Ostuni, Italy

One of Puglias best looking towns, Ostuni stands out for its stunning 15th- century Gothic cathedral and bright, white washed historic center. It is situated in the province of Brindisi, about 8 km inland from the enticing Adratic shores, and is a breathtaking illustration of Mediterranean architecture with medieval touches.

A lively and intriguing maze of cobbled narrow alleys, arches, staircases, and atmospheric piazzas all dipped in dazzling white paint make La Città Bianca one of Southern Italys most striking little towns.


Pueblos Blancos

In southern Spain, in the autonomous community of Andalusia, between the Atlantic in the west and the Mediterranean in the east, lies some of the prettiest towns in Spain - perfectly whitewashed with red and brown tiled roofs, narrow, winding, cobblestone streets, and ornate churches atop cliffs and river gorges, and all offering rolling views of the hills below. These are the famous White Towns of Andalusia, or Pueblos Blancos. The towns are located the northern part of the provinces of Cádiz and Málaga in southern Spain, mostly within the Sierra de Grazalema Natural Park.

The Towns were originally built and settled by Berber farmers from North Africa who came to Andalusia between the 9th and 10th centuries - the early heyday of Moorish rule. While the Moors were in charge, these farmers peacefully worked the valleys. By the late 11th century, when the Christian Reconquest began to topple the Muslim kingdoms in Northern Spain, these farmers began heading for the hills. Choosing the highest vantage points, some of which had already been the sites of former Roman settlements, and enclosing their streets of Moorish-style whitewashed homes in fortified walls, they found safety in their isolated pueblos. Although the Catholic troops eventually triumphed, it is often the Moorish influence that makes these towns architecturally interesting, with their labyrinths of narrow, cobblestone streets, their fortress-like walls, and their little whitewashed houses with the characteristic wrought-iron grilles. Despite having a distinct, Arabic feel to them, each village has at least one Roman Catholic church a sign of Catholic victory over the Muslims.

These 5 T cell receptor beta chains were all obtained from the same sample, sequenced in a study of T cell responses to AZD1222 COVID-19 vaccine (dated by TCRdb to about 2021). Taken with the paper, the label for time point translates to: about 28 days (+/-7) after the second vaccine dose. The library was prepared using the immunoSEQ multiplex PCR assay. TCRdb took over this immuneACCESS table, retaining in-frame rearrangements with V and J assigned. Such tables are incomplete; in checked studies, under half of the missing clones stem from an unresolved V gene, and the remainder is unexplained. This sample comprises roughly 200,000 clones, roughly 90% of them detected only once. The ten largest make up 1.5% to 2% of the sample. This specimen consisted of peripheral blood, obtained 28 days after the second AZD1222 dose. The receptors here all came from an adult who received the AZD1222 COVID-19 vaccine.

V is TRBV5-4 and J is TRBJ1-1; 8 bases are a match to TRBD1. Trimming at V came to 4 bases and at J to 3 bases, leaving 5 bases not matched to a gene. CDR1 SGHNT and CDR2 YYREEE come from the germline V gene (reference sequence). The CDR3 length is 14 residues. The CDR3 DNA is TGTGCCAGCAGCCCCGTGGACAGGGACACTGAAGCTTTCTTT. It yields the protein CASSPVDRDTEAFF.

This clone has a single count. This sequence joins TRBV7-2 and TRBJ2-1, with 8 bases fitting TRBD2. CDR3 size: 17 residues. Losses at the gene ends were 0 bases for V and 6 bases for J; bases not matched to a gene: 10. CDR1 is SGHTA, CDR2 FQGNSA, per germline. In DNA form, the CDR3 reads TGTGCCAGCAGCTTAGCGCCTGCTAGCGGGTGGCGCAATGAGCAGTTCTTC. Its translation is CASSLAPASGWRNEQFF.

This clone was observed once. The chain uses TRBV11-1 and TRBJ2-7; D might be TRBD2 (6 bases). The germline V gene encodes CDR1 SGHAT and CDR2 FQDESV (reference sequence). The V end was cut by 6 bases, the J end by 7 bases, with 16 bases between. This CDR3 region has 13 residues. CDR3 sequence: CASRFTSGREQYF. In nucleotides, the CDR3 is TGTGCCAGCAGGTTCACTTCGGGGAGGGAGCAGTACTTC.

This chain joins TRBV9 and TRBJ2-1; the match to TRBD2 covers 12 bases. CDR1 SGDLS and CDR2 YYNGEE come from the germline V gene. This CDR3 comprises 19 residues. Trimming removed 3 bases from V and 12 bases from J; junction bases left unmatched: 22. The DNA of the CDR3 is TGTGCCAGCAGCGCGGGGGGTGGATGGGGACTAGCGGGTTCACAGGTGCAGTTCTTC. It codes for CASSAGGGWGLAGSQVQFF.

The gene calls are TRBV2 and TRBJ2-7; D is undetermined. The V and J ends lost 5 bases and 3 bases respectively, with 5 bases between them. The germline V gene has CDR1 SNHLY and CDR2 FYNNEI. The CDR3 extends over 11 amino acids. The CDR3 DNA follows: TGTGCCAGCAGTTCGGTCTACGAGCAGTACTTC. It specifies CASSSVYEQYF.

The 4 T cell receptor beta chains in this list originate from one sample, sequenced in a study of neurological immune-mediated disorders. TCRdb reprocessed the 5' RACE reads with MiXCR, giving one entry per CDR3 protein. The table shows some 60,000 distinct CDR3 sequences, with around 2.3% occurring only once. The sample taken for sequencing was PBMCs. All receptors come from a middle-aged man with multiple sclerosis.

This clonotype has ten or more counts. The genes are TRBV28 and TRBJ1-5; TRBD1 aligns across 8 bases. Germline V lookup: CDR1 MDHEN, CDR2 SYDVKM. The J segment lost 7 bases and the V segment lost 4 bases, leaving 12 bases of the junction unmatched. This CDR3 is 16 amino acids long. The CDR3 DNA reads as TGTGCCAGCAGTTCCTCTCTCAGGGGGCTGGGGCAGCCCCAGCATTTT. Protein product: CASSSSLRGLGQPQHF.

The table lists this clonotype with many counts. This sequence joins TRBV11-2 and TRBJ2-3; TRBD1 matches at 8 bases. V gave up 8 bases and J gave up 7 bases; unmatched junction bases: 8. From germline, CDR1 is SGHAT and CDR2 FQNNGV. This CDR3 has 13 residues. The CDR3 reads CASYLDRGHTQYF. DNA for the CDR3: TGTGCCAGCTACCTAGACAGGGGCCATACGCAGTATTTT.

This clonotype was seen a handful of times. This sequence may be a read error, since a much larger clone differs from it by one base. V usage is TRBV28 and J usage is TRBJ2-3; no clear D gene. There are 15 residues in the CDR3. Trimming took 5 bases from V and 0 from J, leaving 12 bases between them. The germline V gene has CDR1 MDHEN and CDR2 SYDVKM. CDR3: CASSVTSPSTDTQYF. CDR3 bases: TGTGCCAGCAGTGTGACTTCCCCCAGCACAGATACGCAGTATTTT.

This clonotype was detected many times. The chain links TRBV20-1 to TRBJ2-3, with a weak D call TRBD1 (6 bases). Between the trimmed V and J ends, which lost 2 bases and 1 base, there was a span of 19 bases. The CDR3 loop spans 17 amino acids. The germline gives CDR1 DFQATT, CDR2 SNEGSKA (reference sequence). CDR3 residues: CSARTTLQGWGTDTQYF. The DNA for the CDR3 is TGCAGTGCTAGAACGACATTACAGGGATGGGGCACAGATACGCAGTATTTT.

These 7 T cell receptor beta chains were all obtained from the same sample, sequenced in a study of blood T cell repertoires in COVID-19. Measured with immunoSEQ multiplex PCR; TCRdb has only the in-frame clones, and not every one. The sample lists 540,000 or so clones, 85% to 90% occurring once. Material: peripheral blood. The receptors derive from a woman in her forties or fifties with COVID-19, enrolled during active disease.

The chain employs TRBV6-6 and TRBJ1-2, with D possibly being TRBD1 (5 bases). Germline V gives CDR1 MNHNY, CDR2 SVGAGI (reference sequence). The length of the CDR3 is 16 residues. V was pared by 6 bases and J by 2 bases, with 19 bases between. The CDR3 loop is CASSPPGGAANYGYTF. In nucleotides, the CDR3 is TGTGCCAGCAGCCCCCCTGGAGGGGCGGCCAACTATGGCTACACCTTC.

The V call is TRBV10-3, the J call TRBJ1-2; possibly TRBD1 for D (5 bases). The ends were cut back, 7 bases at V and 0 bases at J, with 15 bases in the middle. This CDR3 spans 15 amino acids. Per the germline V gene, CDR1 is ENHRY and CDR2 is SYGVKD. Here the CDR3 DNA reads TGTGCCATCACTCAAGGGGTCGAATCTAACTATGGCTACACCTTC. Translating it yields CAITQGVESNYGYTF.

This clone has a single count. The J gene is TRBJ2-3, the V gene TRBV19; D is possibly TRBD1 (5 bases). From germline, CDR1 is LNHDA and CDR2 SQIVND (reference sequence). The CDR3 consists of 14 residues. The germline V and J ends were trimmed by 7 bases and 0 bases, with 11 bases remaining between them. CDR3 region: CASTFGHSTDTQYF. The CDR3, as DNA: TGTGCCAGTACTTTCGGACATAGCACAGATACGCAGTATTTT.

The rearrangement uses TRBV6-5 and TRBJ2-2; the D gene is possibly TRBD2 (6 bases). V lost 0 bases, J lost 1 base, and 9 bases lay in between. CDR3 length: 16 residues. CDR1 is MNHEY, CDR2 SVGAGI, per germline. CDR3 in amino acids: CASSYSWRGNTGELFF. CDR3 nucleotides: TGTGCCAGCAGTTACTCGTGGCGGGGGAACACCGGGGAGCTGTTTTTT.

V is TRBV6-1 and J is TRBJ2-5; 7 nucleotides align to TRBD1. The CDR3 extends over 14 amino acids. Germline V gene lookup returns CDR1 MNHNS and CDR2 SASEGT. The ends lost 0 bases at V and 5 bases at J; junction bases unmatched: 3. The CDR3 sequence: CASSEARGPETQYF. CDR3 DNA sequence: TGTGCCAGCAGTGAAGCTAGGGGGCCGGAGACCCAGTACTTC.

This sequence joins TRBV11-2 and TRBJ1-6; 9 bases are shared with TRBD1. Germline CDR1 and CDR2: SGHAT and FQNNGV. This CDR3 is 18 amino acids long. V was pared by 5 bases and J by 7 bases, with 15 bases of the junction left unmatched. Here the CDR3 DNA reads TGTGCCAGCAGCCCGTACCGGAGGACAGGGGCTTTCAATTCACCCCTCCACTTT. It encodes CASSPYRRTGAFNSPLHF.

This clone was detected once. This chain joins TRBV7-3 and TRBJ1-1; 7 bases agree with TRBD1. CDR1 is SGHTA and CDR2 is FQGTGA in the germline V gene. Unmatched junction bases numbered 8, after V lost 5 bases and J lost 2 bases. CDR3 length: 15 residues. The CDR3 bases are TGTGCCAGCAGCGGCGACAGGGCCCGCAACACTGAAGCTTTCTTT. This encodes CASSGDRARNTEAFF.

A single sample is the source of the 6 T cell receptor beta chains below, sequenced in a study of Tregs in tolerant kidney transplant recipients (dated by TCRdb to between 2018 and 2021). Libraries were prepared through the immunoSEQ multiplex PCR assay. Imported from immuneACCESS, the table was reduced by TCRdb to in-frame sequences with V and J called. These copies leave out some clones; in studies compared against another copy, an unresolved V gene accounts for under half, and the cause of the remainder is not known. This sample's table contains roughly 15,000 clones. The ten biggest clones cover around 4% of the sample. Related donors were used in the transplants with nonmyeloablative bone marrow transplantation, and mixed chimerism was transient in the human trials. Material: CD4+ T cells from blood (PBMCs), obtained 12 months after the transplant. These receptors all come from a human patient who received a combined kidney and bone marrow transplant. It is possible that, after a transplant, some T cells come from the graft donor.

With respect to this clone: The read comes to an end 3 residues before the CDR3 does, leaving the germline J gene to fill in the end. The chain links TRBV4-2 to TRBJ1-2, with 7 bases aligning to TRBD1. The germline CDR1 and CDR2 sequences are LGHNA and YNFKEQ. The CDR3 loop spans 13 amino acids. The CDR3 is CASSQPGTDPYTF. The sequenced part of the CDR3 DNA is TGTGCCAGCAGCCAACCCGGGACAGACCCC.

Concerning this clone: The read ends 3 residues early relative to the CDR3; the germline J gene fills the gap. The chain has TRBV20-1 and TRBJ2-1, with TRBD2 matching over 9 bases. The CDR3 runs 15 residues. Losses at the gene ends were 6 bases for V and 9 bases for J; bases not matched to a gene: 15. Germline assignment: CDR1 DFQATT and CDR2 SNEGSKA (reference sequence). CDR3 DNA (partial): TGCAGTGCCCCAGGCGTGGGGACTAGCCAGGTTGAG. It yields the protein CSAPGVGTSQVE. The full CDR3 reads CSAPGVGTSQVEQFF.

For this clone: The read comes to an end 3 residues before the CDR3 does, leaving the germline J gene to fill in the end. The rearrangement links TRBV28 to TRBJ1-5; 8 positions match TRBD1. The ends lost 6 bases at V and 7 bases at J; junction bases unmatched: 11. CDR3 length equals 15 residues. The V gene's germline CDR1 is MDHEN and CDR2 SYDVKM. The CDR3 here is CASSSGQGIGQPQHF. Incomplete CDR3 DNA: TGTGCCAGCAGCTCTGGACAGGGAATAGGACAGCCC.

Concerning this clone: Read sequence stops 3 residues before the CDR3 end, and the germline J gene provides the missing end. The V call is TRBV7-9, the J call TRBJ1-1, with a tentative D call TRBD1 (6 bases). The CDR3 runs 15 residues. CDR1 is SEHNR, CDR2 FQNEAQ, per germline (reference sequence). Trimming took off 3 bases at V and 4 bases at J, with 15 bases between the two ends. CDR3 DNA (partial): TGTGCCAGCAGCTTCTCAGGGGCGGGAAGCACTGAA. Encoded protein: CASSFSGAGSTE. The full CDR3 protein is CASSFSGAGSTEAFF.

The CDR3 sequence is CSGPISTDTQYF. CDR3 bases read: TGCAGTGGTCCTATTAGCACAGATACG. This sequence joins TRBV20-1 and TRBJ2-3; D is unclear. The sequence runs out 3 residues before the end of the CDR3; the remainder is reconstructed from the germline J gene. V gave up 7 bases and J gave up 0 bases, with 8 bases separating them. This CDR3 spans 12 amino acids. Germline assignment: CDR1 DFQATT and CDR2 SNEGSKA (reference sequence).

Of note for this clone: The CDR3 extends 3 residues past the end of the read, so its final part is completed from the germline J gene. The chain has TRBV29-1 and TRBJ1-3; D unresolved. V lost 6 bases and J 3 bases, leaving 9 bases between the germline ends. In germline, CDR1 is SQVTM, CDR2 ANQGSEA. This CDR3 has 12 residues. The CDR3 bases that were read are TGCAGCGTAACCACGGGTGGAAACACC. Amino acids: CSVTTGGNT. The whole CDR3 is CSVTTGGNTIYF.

Whitewashing buildings were done because of the antibacterial properties of the alkaline whitewash, and also because a wholly whitewashed village appears socially cohesive. However, it is nevertheless a fact that there is no evidence that the majority of the villages were whitewashed before the 1920s. Indeed, investigation of paint layers on the buildings have revealed that few were whitewashed before that time, and further, that an array of pigments were added to the annual whitewashing activity, chiefly red and yellow ochres. Some decorative effects were also recorded, from the eighteenth century onwards, in a number of villages. These colored buildings survived until the dictator Miguel Primo de Rivera passed an instruction to the leader's local political allies to suppress differences in villagers' choices and to disallow any deviation from a politically engineered appearance of normality.


Introducing The Whimsical & White Collection

Presented by Judith von Hopf